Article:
Taiwan creates its first space-based GPS receiver

02/25/2014 06:44 PM

Taipei, Feb. 25 (CNA) Scientists in Taiwan have developed the nation's first space-based Global Positioning System (GPS) receiver, which boasts several improvements over versions obtainable from overseas and can help cut the country's reliance on foreign imports.

The first locally developed space-borne GPS receiver, which helps satellites navigate in space, is expected to offer more freedom and independence for space missions, as exports of such products are normally kept under tight control by countries around the world, Chang Guey-shin, who heads Taiwan's National Space Organization (NSPO), said Tuesday.

Taiwan has relied on European countries, including Germany and France, for such devices in previous missions and for an upcoming mission set for 2015.

The newly developed device is also expected to drive the development of space missions, which used to suffer serious delays due to the time required -- from as long as three to six months -- for Taiwan to gain approval for imports, according to Lin Chen-tsung, an NSPO section chief.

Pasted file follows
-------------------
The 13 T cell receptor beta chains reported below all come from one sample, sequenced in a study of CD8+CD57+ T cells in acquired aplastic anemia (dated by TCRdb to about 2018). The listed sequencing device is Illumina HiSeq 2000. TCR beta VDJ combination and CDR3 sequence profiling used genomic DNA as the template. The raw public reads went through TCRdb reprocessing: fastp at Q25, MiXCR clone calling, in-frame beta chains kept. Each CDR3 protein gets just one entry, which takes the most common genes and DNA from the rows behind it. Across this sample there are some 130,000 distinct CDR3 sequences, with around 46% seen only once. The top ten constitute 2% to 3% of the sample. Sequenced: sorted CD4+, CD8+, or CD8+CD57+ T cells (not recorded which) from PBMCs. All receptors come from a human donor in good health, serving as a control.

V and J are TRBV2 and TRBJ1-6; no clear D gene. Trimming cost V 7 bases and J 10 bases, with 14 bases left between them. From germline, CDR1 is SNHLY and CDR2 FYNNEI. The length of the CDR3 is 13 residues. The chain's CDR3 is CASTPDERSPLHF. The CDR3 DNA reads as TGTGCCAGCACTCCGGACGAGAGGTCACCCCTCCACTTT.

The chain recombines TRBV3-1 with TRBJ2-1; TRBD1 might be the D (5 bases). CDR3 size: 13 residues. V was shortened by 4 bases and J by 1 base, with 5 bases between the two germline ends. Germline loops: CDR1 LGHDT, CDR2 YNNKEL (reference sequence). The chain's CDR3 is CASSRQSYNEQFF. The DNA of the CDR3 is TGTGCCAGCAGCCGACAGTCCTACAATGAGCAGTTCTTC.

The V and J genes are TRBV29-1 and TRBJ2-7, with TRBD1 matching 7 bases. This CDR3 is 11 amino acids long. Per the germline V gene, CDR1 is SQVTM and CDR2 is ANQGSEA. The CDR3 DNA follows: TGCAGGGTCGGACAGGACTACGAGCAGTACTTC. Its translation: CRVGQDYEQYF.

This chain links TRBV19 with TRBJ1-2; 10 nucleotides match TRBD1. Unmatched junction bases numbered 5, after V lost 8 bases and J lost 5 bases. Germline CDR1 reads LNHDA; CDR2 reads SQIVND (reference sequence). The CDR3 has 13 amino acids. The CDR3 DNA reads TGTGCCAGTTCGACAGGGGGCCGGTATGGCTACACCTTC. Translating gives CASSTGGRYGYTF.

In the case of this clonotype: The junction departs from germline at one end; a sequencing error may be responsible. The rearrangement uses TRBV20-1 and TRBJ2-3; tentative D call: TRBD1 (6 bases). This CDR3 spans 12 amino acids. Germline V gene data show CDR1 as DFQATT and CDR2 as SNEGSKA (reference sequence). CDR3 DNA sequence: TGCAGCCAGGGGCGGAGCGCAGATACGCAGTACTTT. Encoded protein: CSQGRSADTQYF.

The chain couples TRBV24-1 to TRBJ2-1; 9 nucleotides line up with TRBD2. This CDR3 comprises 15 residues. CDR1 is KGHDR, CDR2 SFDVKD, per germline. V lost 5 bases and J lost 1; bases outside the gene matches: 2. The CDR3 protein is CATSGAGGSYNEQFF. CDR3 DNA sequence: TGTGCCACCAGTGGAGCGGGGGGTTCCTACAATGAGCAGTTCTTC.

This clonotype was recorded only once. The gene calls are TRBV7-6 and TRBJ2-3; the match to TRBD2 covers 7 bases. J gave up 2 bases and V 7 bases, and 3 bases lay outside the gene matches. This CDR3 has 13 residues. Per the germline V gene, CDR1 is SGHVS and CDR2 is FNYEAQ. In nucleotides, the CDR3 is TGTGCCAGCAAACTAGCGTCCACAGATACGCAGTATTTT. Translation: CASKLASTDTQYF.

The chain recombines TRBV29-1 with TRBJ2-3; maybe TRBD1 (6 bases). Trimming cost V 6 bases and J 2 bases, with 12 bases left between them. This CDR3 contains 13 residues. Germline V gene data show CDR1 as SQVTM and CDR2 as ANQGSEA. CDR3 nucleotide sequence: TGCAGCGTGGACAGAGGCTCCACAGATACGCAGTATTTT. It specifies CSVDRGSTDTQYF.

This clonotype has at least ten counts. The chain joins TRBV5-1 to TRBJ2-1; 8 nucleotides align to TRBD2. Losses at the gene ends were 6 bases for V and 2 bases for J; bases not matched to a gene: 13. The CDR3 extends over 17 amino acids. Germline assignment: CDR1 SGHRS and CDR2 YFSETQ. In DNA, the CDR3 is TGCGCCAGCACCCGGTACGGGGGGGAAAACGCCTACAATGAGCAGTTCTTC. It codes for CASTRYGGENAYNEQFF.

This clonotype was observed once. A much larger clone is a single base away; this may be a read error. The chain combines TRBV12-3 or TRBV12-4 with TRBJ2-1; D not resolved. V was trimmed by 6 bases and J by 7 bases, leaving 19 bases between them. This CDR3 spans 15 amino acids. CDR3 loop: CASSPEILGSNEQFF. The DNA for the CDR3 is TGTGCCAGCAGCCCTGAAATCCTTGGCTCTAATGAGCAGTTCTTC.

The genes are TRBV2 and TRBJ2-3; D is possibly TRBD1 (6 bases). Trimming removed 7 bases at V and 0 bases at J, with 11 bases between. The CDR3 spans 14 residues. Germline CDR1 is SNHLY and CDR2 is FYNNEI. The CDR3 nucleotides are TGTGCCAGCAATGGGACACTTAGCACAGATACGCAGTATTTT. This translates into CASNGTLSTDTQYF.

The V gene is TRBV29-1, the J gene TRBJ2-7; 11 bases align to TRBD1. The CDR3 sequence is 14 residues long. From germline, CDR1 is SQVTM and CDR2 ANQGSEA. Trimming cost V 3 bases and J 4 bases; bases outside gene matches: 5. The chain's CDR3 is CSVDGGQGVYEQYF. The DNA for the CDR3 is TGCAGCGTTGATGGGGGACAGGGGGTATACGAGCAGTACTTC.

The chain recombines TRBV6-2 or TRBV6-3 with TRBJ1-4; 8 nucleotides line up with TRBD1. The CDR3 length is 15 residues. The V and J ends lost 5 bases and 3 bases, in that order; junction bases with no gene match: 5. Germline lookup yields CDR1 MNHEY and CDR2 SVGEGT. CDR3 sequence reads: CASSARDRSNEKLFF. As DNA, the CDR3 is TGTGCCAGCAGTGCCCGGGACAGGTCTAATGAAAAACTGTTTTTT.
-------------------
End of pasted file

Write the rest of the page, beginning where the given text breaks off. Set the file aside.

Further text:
The newly developed device will join the FORMOSAT-7 program, a collaboration between the NSPO and the U.S. National Oceanic and Atmospheric Administration.

The FORM0SAT-7 program involves a group of 13 weather satellites -- 12 mission-specific orientated satellites and one NSPO-built satellite.

The locally developed GPS receiver will be loaded onto the NSPO-built satellite, which is scheduled to be launched in 2018 or 2019.

Developed by the NSPO over three years, the device boasts several improvements over existing versions as it is lighter, more energy- efficient and cheaper to build.

In contrast to existing versions, which weigh 2-3 kilograms and cost around NT$20 million (US$658,420) to build, the new device weighs just 0.8 kg and costs NT$6 million to manufacture, said Lin.

Other advantages of the new device are greater ease for designers to tweak the functions, taking them only 40 days compared with the 220 days scientists used to need to spend re-designing the chips in the receiver.

The new device also takes less time to boot up -- 1.5 minutes compared with 8 minutes in the past, according to Lin.

As Asian counties such as Japan and South Korea are developing their own space-based GPS receivers, Lin said the NSPO will continue to work to make its device lighter, smaller and even more energy-efficient.

(By Lin Meng-ju and Scully Hsiao)ENDITEM/J

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